Role of ionotropic GABA, glutamate and glycine receptors in the tonic and reflex control of cardiac vagal outflow in the rat

Cara M. Hildreth, Ann K. Goodchild*

*Corresponding author for this work

    Research output: Contribution to journalArticlepeer-review

    15 Citations (Scopus)
    10 Downloads (Pure)

    Abstract

    Background: Cardiac vagal preganglionic neurons (CVPN) are responsible for the tonic, reflex and respiratory modulation of heart rate (HR). Although CVPN receive GABAergic and glutamatergic inputs, likely involved in respiratory and reflex modulation of HR respectively, little else is known regarding the functions controlled by ionotropic inputs. Activation of g-protein coupled receptors (GPCR) alters these inputs, but the functional consequence is largely unknown. The present study aimed to delineate how ionotropic GABAergic, glycinergic and glutamatergic inputs contribute to the tonic and reflex control of HR and in particular determine which receptor subtypes were involved. Furthermore, we wished to establish how activation of the 5-HT1A GPCR affects tonic and reflex control of HR and what ionotropic interactions this might involve.Results: Microinjection of the GABAA antagonist picrotoxin into CVPN decreased HR but did not affect baroreflex bradycardia. The glycine antagonist strychnine did not alter HR or baroreflex bradycardia. Combined microinjection of the NMDA antagonist, MK801, and AMPA antagonist, CNQX, into CVPN evoked a small bradycardia and abolished baroreflex bradycardia. MK801 attenuated whereas CNQX abolished baroreceptor bradycardia. Control intravenous injections of the 5-HT1A agonist 8-OH-DPAT evoked a small bradycardia and potentiated baroreflex bradycardia. These effects were still observed following microinjection of picrotoxin but not strychnine into CVPN.Conclusions: We conclude that activation of GABAA receptors set the level of HR whereas AMPA to a greater extent than NMDA receptors elicit baroreflex changes in HR. Furthermore, activation of 5-HT1A receptors evokes bradycardia and enhances baroreflex changes in HR due to interactions with glycinergic neurons involving strychnine receptors. This study provides reference for future studies investigating how diseases alter neurochemical inputs to CVPN.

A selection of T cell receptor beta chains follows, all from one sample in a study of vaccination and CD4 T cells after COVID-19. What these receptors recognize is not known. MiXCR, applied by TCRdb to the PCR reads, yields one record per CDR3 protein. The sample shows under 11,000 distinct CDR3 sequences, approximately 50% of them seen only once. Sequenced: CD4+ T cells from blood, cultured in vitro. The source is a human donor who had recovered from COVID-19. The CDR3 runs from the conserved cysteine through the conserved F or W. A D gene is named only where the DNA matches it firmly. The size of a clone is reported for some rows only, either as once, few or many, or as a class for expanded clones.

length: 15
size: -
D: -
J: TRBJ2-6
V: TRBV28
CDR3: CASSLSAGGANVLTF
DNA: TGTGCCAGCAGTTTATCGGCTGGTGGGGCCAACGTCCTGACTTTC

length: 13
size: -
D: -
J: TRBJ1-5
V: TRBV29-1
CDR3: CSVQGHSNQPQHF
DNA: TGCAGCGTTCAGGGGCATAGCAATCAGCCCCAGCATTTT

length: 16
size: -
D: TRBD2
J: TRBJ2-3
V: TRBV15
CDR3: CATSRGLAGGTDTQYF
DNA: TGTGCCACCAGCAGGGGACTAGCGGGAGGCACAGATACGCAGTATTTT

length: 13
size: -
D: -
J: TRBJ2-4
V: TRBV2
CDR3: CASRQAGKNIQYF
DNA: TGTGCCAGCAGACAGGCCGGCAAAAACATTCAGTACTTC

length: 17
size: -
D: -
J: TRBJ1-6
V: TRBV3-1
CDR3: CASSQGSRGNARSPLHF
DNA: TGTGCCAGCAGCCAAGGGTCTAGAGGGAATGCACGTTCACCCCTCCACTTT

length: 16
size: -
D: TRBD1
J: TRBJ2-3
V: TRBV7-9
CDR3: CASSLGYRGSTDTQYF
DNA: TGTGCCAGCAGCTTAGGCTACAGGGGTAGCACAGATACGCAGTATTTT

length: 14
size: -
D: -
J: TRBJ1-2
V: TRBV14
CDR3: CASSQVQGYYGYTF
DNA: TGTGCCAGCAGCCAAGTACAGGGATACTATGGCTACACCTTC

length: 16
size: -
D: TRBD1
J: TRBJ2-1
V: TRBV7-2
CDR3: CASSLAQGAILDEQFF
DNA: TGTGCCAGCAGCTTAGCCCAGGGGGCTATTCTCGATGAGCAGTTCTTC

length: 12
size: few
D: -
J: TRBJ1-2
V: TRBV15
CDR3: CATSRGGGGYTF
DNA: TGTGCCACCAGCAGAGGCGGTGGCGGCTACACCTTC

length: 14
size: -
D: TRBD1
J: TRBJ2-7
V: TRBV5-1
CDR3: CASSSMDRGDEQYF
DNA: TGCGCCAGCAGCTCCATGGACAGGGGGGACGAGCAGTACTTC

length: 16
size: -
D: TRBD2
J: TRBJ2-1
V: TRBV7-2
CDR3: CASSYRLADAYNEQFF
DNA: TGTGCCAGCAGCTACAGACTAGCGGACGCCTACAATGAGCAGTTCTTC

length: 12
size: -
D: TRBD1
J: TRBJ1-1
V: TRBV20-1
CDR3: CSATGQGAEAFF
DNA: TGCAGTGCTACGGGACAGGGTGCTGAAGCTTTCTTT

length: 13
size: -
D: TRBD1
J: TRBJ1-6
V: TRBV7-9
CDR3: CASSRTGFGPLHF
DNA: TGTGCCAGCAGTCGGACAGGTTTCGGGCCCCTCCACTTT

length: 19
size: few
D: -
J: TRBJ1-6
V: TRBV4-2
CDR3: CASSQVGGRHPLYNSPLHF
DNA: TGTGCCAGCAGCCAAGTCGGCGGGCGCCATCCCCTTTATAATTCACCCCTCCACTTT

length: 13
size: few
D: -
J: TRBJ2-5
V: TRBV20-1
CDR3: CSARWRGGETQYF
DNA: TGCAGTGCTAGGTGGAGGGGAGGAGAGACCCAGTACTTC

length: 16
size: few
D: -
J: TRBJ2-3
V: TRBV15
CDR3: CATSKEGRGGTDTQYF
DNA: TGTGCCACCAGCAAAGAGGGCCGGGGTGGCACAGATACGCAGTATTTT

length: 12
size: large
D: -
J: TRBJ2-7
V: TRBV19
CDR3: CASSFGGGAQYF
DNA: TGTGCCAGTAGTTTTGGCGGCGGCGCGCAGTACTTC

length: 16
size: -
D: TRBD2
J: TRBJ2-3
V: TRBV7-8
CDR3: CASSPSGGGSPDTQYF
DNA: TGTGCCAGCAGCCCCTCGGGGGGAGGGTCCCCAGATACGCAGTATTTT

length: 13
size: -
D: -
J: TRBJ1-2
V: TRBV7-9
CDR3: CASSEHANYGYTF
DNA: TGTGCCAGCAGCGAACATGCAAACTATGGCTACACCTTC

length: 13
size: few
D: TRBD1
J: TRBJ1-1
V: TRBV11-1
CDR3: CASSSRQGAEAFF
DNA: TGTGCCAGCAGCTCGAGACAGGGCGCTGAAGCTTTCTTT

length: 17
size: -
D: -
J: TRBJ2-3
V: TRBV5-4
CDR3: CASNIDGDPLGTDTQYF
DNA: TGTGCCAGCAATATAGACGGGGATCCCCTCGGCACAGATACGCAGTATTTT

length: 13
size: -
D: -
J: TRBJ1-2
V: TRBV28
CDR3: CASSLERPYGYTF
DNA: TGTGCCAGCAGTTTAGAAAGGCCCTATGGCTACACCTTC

Original languageEnglish
    Article number128
    Pages (from-to)1-11
    Number of pages11
    JournalBMC Neuroscience
    Volume11
    DOIs
    Publication statusPublished - Oct 2010

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